Earth Materials: (b) Primary Rocks

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A rock

bullet is a mono- to multi-minerallic aggregate (i.e., made up of one or more kinds of minerals) that
bullet can be either primary or igneous (i.e., plutonic and volcanic rocks) or secondary (i.e., sedimentary and metamorphic rocks).

Rock Cycle" ― a theoretical concept that relates tectonism, erosion, and the various rock forming processes to the common rock types ― plausibly began with the formation of granitic crust and granite, the most common plutonic rock is also what the "Rock Cycle" ends with.

Try the following links for
"Rock Cycle" presentations:

  Plutonic or "Intrusive" Igneous Rocks

Igneous rocks are primary rocks in the rock cycle and form by solidifying from molten condition.


Igneous rocks are of two kinds: plutonic and volcanic.

How do igneous rocks form?

Visit the URL:

for the animation of igneous rocks and for more information on the igneous rocks.


Intrusive or plutonic rocks form from the slow cooling and solidification of magma.


These intrusive bodies can form either near-surface (volcanic necks or plugs, dikes and sills) or be deep-seated (plutons like stocks and batholiths).

The red and pink shaded regions in this geological map of
California are intrusive igneous bodies. This map can be accessed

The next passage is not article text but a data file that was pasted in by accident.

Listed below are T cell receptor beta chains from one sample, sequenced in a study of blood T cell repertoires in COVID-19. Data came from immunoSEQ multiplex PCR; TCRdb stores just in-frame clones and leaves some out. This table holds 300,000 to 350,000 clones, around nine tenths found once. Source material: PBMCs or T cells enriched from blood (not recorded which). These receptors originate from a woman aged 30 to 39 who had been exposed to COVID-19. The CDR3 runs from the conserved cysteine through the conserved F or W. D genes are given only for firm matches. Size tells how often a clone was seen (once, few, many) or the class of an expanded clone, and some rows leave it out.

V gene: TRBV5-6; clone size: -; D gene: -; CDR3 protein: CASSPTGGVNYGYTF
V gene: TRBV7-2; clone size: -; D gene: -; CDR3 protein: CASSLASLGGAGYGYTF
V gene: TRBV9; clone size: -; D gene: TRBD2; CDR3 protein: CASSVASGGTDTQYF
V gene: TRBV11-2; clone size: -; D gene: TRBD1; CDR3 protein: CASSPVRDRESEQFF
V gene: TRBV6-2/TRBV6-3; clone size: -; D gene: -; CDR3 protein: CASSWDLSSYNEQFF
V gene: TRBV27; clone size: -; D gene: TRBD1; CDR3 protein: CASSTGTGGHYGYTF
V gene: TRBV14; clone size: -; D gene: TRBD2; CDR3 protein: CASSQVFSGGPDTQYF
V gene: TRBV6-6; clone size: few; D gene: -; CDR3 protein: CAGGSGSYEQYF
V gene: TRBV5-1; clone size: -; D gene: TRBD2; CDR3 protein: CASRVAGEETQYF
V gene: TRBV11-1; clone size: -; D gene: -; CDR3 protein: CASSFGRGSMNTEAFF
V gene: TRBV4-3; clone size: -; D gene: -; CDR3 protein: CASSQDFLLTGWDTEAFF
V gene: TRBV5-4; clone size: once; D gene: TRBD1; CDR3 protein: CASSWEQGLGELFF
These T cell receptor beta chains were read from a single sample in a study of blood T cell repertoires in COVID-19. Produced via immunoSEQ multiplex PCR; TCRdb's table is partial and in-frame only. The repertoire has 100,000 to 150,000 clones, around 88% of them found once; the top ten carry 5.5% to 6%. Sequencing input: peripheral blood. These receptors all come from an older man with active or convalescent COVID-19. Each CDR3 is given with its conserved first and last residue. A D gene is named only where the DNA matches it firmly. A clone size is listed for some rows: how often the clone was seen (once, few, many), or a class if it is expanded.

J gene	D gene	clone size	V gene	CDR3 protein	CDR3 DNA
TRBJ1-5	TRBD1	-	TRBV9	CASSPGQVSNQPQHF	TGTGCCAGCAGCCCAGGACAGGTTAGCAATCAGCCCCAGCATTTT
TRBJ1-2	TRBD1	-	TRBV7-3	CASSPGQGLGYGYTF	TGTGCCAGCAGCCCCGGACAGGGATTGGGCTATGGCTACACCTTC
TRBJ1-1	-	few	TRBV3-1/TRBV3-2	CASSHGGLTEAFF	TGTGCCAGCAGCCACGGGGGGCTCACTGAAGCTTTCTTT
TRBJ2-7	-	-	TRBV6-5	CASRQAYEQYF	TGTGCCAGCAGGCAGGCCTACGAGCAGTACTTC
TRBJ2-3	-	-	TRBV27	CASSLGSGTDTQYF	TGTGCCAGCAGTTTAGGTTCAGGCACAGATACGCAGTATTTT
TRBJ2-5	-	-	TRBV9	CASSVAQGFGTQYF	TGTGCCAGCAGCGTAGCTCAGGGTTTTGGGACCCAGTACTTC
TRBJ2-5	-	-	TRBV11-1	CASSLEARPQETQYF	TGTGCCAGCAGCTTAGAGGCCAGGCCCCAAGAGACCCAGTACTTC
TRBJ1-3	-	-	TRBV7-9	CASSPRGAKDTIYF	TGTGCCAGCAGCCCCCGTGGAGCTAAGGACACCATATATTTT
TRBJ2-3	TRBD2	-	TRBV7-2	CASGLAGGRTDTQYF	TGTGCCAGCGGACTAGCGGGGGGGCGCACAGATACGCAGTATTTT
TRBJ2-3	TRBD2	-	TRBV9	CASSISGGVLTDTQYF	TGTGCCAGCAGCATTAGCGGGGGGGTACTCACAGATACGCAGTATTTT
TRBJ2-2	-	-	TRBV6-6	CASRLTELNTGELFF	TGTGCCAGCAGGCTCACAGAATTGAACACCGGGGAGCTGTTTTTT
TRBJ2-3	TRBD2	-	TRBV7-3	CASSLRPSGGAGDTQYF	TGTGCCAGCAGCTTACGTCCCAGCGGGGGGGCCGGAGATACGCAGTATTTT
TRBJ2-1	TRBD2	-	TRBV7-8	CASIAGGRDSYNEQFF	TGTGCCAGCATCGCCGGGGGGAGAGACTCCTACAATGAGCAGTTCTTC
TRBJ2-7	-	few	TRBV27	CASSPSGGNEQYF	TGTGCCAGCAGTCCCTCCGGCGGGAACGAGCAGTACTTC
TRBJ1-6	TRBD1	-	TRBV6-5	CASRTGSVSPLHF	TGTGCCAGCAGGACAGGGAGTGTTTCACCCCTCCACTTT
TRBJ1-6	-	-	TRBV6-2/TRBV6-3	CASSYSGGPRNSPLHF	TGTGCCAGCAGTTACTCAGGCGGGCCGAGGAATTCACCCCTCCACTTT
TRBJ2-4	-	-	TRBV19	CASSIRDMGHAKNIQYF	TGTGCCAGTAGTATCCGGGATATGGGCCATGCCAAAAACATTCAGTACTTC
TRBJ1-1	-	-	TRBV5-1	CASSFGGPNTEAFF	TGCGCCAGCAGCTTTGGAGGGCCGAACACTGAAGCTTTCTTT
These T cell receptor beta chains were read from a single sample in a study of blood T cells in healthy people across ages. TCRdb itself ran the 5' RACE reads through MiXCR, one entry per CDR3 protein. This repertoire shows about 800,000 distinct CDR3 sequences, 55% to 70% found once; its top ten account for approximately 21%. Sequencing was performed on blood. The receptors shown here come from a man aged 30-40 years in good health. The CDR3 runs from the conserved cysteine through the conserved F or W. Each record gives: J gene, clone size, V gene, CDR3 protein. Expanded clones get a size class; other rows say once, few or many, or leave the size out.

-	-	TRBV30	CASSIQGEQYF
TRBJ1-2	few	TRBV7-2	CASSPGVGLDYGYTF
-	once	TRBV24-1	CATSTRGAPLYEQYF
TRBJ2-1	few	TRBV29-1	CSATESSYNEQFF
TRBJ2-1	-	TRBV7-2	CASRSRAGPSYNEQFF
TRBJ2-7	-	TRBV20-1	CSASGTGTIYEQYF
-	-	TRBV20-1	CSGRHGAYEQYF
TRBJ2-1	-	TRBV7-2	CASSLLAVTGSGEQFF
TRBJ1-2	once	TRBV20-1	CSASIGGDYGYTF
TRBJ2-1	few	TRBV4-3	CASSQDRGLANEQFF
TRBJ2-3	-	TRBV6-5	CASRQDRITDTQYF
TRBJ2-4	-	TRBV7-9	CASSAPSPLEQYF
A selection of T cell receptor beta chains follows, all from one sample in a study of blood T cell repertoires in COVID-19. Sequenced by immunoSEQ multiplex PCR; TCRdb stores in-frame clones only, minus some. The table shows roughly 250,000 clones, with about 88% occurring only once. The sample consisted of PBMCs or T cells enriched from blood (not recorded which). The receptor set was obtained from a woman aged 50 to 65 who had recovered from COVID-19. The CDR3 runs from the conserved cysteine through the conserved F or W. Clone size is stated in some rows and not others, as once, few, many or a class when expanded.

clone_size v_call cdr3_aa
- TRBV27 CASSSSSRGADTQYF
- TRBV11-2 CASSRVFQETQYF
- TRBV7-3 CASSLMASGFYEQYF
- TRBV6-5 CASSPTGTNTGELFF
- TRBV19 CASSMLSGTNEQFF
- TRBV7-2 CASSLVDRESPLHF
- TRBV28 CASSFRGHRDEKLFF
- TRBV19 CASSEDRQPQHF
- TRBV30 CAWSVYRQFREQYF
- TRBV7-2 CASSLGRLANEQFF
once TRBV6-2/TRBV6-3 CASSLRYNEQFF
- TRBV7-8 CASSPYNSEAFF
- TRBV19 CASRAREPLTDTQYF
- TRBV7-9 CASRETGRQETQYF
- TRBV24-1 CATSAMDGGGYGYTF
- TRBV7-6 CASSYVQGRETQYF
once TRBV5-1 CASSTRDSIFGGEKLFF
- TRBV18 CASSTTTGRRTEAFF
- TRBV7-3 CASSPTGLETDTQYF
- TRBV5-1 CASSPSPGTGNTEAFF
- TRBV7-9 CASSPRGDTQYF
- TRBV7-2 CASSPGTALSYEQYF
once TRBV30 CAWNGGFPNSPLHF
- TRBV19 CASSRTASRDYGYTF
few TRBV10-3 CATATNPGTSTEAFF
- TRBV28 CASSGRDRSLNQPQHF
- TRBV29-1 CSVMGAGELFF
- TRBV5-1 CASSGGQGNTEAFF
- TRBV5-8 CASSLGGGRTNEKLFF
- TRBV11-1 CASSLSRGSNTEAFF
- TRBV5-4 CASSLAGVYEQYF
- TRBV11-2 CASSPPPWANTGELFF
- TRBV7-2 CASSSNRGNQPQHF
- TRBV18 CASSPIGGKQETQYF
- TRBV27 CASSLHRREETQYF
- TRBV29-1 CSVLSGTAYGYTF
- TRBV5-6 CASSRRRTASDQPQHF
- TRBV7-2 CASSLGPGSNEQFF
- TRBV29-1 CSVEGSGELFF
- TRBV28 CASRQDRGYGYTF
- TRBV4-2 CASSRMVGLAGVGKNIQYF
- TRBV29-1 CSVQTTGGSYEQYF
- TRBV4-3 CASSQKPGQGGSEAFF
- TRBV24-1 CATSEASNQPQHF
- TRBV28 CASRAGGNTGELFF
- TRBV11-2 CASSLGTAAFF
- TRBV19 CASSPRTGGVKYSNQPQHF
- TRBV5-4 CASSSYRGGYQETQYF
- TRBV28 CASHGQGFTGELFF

at the California Geological Survey website
These igneous intrusives form the bulk of the Sierra Nevada Ranges. Contrasted with these large batholiths are such more common though shallow
or near-surface features as dikes and sills.


The intrusive igneous rocks have phaneritic (or coarse grained) to porphyritic textures, compared to the porphyritic to aphinitic textures of extrusive igneous rocks.


Felsic (60-75% silica, with “free” quartz) composition dominates the intrusive or plutonic rocks (e.g., granites and granodiorites), compared to the mafic (with ~50% silica, no “free” quartz) basalts in the case of extrusive or volcanic rocks. Gabbro, the plutonic equivalent of basalt, is mafic and diorite, the plutonic equivalent of andesite, is of intermediate composition.



Granites and granitization complete the “rock cycle” as granite batholiths, the most common plutonics, often form in the core zones of folded mountain belts through the process of dynamothermal metamorphism.


But then, note that the primordial crust too is likely to have been granitic.

Click on this title "Mantle decarbonation and Archean high-Mg magmas" to learn about the nature of Archean crust.